Once arrested, LGBTs ...

Broward County, FL Sheriff Resigns, Pleads Guilty to Federal Corruption Charges

by David M. Reutter

Facing an imminent federal grand jury indictment, Florida?s Broward County Sheriff Ken Jenne took preemptive action by agreeing to plead to lesser charges and resign as Sheriff. PLN has previously reported the state and federal investigations into Jenne?s personal corruption that was made possible by his position as head of the Broward County Sheriff?s Office (BSO). [See: PLN, June 2007, p.12].

Those investigations, which began in 2005, focused on cozy relationships between Jenne?s security consulting businesses that used BSO equipment and manpower. Federal authorities, however, were more focused on Jenne?s failure to report income from those enterprises. A federal grand jury issued subpoenas for over 20,000 BSO documents and took testimony from a dozen BSO employees.

Along the way the IRS joined the investigation. An IRS agent testified in August 2007 about Jenne?s receipt of over $100,000 from contractors with the Sheriff?s office, without reporting those funds on his income tax returns. According to court records the unreported income included $20,000 in loans from a BSO vendor paid through Jenne?s secretaries; $10,000 in consulting fees from another BSO vendor in 2002; a $8 ...

Florida's Parole Commission Slows Restoration of Felons' Civil Rights

by David M. Reutter

In April 2007, Florida Gov. Charlie Crist and his Cabinet made it easier for some felons to regain their civil rights, including their right to vote. The new rules automatically restore rights to non-violent offenders and provide quicker reviews for other felons.

The new rules create three categories for rights restoration. There is automatic restoration for non-violent offenders who have completed all terms of their sentence, including payment of restitution. Then there are violent offenders who committed crimes ranging from aggravated stalking and computer pornography to manslaughter, who require an investigation and clemency board approval. Lastly, a full investigation and clemency review hearing is required for those convicted of murder and sex offenses.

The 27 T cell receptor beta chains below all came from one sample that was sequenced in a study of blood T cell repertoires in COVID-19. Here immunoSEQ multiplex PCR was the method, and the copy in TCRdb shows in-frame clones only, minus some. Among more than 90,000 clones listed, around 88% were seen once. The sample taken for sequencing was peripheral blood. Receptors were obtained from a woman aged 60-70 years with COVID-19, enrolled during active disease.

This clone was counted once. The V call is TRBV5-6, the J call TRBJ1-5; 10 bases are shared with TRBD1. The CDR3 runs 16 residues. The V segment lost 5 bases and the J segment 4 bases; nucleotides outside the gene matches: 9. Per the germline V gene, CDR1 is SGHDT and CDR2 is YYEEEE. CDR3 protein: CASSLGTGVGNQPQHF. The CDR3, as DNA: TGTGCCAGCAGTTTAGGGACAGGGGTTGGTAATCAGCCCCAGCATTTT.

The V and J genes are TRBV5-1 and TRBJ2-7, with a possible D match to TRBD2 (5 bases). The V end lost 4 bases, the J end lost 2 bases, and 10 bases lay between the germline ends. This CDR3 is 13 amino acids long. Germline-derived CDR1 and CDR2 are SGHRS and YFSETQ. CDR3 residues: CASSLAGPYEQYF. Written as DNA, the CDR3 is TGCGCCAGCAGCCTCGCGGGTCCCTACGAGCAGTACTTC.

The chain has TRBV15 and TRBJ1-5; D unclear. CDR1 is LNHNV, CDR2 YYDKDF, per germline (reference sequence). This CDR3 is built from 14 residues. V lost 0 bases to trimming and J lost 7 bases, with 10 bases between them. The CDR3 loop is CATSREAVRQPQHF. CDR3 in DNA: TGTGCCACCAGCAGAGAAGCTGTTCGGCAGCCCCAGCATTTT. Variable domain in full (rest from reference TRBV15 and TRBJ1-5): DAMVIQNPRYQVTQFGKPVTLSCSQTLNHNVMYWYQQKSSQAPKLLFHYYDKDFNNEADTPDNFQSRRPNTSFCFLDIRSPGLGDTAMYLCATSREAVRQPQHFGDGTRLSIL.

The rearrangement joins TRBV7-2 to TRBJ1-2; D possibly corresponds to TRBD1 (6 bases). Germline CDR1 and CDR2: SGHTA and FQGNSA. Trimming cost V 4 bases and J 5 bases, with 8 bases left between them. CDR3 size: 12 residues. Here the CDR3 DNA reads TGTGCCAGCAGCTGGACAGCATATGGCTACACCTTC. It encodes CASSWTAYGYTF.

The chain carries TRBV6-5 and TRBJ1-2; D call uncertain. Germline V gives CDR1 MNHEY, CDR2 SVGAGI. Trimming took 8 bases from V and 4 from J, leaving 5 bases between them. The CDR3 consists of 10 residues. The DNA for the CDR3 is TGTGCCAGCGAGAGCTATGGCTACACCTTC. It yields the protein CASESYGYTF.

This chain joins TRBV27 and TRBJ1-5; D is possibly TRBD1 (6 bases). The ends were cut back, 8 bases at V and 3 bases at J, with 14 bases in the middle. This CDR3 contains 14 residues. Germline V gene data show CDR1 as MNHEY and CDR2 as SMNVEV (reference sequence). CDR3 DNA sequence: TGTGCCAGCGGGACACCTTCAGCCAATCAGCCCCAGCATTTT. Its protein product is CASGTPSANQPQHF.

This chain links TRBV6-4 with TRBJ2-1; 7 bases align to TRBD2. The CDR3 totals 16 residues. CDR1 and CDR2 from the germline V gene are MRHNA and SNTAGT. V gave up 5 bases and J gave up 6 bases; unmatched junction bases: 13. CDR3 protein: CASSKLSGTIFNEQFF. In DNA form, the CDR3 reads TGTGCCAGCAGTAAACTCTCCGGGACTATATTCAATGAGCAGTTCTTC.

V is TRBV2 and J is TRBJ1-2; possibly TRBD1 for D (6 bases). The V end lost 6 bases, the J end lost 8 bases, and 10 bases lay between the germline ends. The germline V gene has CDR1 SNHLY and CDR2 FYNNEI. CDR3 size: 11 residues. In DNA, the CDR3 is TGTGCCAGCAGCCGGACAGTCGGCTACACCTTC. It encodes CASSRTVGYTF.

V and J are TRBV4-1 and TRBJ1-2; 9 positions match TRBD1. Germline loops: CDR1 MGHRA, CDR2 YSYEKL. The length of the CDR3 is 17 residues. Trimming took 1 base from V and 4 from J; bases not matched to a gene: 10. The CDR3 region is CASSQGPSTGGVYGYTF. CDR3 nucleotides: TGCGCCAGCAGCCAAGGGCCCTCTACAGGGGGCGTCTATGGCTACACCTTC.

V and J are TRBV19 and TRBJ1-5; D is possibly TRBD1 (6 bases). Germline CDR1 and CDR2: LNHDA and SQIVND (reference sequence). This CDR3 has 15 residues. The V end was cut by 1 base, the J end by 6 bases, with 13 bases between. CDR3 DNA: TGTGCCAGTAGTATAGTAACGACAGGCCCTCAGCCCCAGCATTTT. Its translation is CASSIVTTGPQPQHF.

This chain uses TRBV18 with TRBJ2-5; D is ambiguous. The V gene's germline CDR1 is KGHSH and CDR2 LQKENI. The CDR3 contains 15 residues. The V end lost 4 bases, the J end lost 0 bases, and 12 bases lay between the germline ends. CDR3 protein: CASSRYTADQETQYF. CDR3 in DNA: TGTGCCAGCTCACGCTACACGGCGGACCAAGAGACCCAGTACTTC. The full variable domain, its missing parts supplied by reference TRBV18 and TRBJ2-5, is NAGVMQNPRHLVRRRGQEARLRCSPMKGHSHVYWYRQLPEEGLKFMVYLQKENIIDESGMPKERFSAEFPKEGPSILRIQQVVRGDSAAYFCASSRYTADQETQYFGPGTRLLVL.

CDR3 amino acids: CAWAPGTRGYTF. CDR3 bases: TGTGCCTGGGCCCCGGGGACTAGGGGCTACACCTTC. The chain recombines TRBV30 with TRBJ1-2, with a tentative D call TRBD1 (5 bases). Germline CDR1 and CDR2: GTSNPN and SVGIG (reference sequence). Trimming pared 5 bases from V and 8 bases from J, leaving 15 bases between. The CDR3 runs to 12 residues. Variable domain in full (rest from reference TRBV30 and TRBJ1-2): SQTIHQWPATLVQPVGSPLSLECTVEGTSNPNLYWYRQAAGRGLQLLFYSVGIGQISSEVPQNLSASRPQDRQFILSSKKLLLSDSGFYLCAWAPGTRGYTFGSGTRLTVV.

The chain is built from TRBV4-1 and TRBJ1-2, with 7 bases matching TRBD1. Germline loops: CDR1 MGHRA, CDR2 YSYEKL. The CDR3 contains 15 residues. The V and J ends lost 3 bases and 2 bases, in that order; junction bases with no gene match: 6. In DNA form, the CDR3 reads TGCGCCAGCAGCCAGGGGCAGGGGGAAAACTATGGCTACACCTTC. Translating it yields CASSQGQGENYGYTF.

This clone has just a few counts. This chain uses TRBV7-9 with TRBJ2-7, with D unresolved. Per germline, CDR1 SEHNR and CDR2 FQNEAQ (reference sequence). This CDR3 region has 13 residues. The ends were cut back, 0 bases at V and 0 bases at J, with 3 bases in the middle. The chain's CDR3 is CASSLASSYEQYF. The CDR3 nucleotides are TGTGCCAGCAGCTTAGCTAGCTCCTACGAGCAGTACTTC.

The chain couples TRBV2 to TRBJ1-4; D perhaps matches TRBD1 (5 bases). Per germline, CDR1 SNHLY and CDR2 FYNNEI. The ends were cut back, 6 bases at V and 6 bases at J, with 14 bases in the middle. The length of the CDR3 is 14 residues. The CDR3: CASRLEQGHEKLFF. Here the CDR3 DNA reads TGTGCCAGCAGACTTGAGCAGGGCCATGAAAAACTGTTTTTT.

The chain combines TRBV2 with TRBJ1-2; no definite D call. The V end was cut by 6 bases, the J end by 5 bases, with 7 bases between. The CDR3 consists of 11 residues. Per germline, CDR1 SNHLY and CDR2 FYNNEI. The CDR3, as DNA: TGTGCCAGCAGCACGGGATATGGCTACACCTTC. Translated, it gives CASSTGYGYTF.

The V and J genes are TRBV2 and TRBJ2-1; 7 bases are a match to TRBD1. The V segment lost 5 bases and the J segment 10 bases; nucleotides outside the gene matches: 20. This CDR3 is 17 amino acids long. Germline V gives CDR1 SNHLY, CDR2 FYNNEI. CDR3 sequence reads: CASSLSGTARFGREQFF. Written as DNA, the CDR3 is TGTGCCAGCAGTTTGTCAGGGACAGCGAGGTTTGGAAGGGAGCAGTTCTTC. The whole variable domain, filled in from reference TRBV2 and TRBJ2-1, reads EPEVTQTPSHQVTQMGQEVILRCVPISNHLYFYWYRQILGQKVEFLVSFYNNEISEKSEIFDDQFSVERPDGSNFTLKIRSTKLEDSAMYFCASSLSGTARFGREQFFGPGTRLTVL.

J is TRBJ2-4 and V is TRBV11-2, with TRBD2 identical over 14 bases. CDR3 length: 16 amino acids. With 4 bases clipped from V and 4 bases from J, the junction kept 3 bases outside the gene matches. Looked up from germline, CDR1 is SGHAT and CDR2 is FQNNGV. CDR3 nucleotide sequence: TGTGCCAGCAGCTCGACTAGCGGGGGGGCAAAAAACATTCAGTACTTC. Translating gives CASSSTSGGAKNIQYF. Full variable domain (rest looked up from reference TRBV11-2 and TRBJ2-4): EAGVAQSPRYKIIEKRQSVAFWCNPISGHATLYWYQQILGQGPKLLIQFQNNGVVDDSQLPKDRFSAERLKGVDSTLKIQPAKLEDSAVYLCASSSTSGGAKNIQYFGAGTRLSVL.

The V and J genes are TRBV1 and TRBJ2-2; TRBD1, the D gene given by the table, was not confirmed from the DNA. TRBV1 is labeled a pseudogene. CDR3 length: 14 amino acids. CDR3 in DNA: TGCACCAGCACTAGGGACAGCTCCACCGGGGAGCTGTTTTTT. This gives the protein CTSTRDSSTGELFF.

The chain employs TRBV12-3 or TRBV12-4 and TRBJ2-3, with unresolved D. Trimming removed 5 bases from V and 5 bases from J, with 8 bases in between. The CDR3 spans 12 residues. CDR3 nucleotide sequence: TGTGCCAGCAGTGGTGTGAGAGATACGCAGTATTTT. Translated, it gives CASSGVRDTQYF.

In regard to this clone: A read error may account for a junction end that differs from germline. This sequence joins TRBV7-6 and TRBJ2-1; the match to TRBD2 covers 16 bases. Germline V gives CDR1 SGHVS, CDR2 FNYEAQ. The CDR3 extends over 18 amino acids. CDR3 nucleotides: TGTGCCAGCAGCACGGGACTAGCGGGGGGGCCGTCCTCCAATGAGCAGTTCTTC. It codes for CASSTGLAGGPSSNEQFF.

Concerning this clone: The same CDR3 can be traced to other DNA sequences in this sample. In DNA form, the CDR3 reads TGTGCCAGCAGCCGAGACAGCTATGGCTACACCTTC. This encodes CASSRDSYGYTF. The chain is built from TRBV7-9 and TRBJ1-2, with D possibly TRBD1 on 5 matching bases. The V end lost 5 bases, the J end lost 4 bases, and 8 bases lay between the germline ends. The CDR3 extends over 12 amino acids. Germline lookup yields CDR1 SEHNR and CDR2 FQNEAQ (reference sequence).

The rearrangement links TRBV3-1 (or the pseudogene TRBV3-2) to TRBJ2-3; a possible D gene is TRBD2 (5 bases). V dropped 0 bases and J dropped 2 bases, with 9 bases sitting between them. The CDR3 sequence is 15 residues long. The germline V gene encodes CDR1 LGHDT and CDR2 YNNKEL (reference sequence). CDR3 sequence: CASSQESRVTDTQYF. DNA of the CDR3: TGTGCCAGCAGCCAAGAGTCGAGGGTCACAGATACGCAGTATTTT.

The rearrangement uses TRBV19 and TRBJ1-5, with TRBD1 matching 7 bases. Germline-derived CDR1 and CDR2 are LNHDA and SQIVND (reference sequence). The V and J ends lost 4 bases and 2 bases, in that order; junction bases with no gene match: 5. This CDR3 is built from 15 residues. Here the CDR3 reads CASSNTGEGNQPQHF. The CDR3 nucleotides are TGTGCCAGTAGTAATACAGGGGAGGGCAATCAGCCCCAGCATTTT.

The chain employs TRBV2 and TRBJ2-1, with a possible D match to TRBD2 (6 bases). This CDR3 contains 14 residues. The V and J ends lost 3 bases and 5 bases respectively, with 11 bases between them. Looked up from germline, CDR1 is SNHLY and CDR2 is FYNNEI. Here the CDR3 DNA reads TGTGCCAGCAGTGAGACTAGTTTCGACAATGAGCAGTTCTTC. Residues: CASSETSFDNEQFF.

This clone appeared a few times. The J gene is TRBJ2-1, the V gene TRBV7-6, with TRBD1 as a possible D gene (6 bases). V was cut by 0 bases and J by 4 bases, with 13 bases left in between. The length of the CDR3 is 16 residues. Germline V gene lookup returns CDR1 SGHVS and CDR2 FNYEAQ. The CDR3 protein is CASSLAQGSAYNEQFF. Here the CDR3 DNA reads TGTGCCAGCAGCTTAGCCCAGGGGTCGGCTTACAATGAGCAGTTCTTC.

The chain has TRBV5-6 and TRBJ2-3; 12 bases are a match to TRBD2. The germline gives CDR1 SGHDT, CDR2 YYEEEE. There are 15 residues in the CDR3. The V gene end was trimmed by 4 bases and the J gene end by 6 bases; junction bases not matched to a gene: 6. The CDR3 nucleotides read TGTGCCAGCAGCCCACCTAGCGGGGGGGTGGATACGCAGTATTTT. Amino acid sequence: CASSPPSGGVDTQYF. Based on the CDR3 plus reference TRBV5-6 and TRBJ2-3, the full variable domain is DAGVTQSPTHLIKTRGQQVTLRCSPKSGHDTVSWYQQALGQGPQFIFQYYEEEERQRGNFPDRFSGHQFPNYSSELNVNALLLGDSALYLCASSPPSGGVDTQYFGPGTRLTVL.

Offenders are screened by two state agencies, the Florida Department of Corrections (FDOC) and the Florida Parole Commission (FPC). Under Florida law, the FDOC must assist prisoners with civil rights restoration upon release. [See: PLN, March 2003, p.35]. The FDOC has identified 298,000 ex-prisoners who are potentially eligible for restoration of rights under the new rules. On a regular basis the FDOC compiles a list of the 3,000 people released from prison each month who are entitled to restoration reviews ...

Food Deprivation & Pink Clothing Imposed for Violating South Carolina Prison Rules

by David M. Reutter

South Carolina?s Commissioner of Corrections, Jon Ozmint, has embraced hardcore disciplinary methods to deal with prisoners who violate prison rules. Such punishments include depriving prisoners of food and requiring them to wear pink outfits.

The food deprivation has taken on a new twist. Rather than withholding food as a form of discipline, which is legally questionable, Ozmint has construed such sanctions to be a voluntary act by the prisoner. ?Our rule is simple ? any inmate is allowed to decline the opportunity (to eat, exercise, shower or have visits) by failure to comply with our reasonable requirements,? Ozmint wrote in a November 2006 e-mail to wardens and prison officials. ?Eating is a voluntary activity and any inmate may refuse to eat.?

Tyger River Correctional Institution prisoner Darrell Hunter found himself on the list for ?voluntary refusing? to eat due to his refusal to shave with a razor. Medical records indicated that Hunter, 26, was ?being denied any meals? for not shaving.

Hunter?s medical report stated, ?Note in log book on 11-2-06 from Capt. Alexander that inmates not in compliance with the grooming policy were not to be given a tray.? Hunter denied he was on ...

 

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Prisoners Self Help Litigation Manual

 



 


 

Disciplinary Self-Help Litigation Manual